Ignoring "-Wc99-extensions" diagnostic warning

Compiling some code I am receiving the warning:

"warning: empty macro arguments are a C99 feature [-Wc99-extensions]"

The warning is output for file A, line V during a macro invocation.

But the actual macro using an empty argument is in file B, line W. If I surround file B, line W with:

# pragma clang diagnostic push
# pragma clang diagnostic ignored "-Wc99-extensions"

// line W, macro definition with empty macro argument

# pragma clang diagnostic pop

the warning still occurs. Is this a clang bug ?

I have noticed that if I get a warning about using variadic macros ( "-Wvariadic-macros" ) if I surround the actual variadic macro with:

# pragma clang diagnostic push
# pragma clang diagnostic ignored "-Wvariadic-macros"

// variadic macro definition

# pragma clang diagnostic pop

the warning goes away.

For various reasons too lengthy to explain, std=c99 or std=c++0x or std=c++11 are not specified but I still need to eliminate the "-Wc99-extensions" warning in the actual source file.

Can you provide a reduced test case for this? What is on the line A:V?

Can you provide a reduced test case for this?

Very difficult with the actual situation since this is Boost, which tends to get complicated quickly. I will try to produce a manufactured situation which shows this problem, and then post it.

What is on the line A:V?

BOOST_MPL_AUX_NA_SPEC(3, if_)

There is no empty macro argument here. But much further down in the macro stack trace which clang output shows at B:W is:

#define BOOST_PP_VARIADIC_ELEM(n, ...) BOOST_PP_CAT(BOOST_PP_VARIADIC_ELEM_, n)(__VA_ARGS__,)

with a little caret showing the empty argument. So when I surround that line at B:W with the appropriate #pragma it does not turn off the warning. No doubt if I surround A:V with the appropriate #pragma it may well turn off the warning, but that is a ridiculous way to solve the problem. Some other macro path may eventually invoke B:W and then the problem will re-occur etc. etc.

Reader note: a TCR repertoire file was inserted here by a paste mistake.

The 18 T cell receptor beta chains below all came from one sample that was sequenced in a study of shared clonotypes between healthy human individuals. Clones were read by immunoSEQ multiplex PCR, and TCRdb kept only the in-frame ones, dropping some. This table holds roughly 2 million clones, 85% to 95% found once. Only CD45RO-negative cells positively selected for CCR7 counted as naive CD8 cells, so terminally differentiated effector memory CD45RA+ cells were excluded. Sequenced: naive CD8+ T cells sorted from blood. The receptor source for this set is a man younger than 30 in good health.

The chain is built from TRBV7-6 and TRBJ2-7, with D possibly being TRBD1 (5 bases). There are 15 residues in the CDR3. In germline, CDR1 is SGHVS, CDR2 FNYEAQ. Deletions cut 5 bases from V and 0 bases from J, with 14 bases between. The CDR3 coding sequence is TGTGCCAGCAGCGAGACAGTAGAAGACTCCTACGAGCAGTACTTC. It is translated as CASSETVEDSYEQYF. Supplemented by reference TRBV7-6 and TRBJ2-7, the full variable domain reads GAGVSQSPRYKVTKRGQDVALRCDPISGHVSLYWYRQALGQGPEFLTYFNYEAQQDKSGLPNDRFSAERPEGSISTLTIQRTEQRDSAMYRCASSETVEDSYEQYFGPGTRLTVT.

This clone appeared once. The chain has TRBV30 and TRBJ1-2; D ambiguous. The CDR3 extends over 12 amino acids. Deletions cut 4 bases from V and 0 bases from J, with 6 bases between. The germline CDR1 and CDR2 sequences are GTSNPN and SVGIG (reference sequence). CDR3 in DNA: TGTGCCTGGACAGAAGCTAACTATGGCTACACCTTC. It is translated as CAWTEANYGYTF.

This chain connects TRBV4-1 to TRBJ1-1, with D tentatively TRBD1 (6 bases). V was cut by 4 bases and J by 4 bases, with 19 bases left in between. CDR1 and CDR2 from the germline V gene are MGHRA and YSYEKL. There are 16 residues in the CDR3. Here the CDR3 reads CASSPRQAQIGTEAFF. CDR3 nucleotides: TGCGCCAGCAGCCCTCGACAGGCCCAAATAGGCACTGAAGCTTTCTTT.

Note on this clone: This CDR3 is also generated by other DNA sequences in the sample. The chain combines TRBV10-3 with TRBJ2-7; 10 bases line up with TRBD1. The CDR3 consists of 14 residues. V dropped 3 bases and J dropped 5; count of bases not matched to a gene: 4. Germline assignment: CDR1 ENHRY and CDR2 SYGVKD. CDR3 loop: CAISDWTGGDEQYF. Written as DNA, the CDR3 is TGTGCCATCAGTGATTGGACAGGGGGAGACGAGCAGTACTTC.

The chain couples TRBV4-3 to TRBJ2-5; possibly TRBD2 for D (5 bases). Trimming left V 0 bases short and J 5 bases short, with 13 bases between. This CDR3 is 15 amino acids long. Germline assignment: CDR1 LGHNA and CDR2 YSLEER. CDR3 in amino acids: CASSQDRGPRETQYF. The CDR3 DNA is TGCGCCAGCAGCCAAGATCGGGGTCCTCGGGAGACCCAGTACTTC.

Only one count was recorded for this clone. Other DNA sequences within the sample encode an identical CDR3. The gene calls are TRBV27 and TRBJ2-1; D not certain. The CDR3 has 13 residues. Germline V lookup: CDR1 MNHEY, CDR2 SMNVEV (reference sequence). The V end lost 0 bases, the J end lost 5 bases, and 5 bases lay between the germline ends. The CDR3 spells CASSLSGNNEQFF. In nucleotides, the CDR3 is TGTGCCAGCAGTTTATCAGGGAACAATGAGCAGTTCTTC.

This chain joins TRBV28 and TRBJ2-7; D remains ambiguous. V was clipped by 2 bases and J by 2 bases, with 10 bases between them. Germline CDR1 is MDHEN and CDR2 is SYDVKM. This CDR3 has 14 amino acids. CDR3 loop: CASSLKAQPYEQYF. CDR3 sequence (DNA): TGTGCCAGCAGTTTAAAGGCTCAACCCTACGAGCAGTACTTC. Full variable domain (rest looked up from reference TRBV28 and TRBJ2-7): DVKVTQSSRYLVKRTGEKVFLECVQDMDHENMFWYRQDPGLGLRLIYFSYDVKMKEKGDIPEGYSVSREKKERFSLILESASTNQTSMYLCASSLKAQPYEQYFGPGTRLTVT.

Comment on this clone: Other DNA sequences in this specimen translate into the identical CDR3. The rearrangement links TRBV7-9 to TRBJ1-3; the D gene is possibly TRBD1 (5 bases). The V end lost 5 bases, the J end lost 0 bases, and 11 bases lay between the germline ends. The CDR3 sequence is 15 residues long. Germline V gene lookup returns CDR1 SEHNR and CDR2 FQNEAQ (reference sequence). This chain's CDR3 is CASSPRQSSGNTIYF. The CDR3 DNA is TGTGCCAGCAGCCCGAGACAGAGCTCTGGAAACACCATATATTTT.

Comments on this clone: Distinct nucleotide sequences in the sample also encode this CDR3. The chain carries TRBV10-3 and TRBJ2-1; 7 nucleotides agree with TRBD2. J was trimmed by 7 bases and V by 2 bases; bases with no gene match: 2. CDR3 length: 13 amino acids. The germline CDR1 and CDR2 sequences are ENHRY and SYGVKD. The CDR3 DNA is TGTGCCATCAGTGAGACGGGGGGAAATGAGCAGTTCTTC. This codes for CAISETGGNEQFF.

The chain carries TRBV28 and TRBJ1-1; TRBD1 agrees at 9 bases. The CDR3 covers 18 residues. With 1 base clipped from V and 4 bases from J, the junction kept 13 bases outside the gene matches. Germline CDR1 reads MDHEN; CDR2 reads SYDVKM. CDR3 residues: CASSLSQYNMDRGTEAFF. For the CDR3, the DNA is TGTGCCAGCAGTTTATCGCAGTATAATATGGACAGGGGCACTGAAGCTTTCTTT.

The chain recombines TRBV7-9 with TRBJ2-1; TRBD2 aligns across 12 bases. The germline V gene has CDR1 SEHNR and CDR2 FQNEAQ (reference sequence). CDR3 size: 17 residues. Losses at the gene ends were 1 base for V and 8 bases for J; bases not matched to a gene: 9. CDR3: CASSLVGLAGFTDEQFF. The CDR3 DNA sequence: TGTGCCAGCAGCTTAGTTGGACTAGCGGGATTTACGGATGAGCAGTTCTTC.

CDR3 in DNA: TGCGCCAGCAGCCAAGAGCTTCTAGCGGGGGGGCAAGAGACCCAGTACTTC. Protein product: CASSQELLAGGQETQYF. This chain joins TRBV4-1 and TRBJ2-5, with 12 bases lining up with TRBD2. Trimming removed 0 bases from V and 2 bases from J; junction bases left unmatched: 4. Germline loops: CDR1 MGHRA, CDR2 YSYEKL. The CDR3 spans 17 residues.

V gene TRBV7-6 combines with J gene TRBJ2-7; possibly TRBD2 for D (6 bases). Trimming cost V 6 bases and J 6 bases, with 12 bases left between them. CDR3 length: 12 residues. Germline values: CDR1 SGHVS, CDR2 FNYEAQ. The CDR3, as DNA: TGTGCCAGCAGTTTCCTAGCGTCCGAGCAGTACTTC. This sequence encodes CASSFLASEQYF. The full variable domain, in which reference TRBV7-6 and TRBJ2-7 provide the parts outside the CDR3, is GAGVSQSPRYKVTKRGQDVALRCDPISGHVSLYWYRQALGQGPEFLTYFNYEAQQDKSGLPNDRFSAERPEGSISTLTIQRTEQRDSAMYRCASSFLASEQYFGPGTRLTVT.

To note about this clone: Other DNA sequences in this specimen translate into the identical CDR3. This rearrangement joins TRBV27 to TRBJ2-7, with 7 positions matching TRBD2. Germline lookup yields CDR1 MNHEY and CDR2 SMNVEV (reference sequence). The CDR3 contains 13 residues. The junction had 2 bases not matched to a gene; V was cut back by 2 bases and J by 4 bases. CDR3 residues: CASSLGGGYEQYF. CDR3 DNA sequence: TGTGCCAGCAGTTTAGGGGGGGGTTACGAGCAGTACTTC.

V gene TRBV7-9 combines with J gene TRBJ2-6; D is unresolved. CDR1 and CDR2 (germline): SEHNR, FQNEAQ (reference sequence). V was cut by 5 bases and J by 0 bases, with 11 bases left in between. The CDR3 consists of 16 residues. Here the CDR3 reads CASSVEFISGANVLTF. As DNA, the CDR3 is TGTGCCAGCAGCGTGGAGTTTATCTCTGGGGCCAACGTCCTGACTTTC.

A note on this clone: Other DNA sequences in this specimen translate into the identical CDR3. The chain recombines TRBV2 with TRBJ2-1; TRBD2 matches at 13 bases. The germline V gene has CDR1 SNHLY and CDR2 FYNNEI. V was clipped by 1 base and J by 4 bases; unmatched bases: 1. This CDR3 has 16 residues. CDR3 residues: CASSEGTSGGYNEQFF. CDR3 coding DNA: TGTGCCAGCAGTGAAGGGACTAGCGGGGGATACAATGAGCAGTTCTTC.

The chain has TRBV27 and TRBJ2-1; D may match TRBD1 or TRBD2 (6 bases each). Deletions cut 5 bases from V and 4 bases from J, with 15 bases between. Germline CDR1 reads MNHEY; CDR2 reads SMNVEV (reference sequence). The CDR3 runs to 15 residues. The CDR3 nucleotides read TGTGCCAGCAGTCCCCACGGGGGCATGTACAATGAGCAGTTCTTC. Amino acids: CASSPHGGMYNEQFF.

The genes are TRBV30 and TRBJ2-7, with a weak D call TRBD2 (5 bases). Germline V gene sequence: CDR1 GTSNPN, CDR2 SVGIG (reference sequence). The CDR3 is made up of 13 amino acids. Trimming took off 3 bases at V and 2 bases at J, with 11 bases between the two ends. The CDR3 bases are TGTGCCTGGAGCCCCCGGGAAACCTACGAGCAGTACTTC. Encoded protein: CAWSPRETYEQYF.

Can you provide a reduced test case for this?

Very difficult with the actual situation since this is Boost, which tends
to get complicated quickly. I will try to produce a manufactured situation
which shows this problem, and then post it.

What is on the line A:V?

BOOST_MPL_AUX_NA_SPEC(3, if_)

There is no empty macro argument here. But much further down in the macro
stack trace which clang output shows at B:W is:

#define BOOST_PP_VARIADIC_ELEM(n, ...) BOOST_PP_CAT(BOOST_PP_VARIADIC_ELEM_,
n)(__VA_ARGS__,)

with a little caret showing the empty argument. So when I surround that
line at B:W with the appropriate #pragma it does not turn off the warning.
No doubt if I surround A:V with the appropriate #pragma it may well turn
off the warning, but that is a ridiculous way to solve the problem. Some
other macro path may eventually invoke B:W and then the problem will
re-occur etc. etc.

OK, I see. We use the diagnostic state at the expansion location (that is,
where the outermost macro expansion occurs, or more generally, the point in
the *preprocessed* token stream where the issue occurs) to determine
whether to enable the diagnostic, and there are some good reasons why we
pick that point to perform the check. We could change that for this
particular diagnostic, but the simplest approach would seem to be to make
Boost disable the diagnostic at the right place in the token stream:

#if defined(__clang__)
#define BOOST_SUPPRESS_EMPTY_MACRO_ARG_PUSH() _Pragma("clang diagnostic
push") _Pragma("clang diagnostic ignored \"-Wc99-extensions\"")
#define BOOST_SUPPRESS_EMPTY_MACRO_ARG_POP() _Pragma("clang diagnostic pop")
#else
// ...
#endif

#define BOOST_PP_VARIADIC_ELEM(n, ...) \
  BOOST_SUPPRESS_EMPTY_MACRO_ARG_PUSH() \
  BOOST_PP_CAT(BOOST_PP_VARIADIC_ELEM_, n)(__VA_ARGS__,) \
  BOOST_SUPPRESS_EMPTY_MACRO_ARG_POP()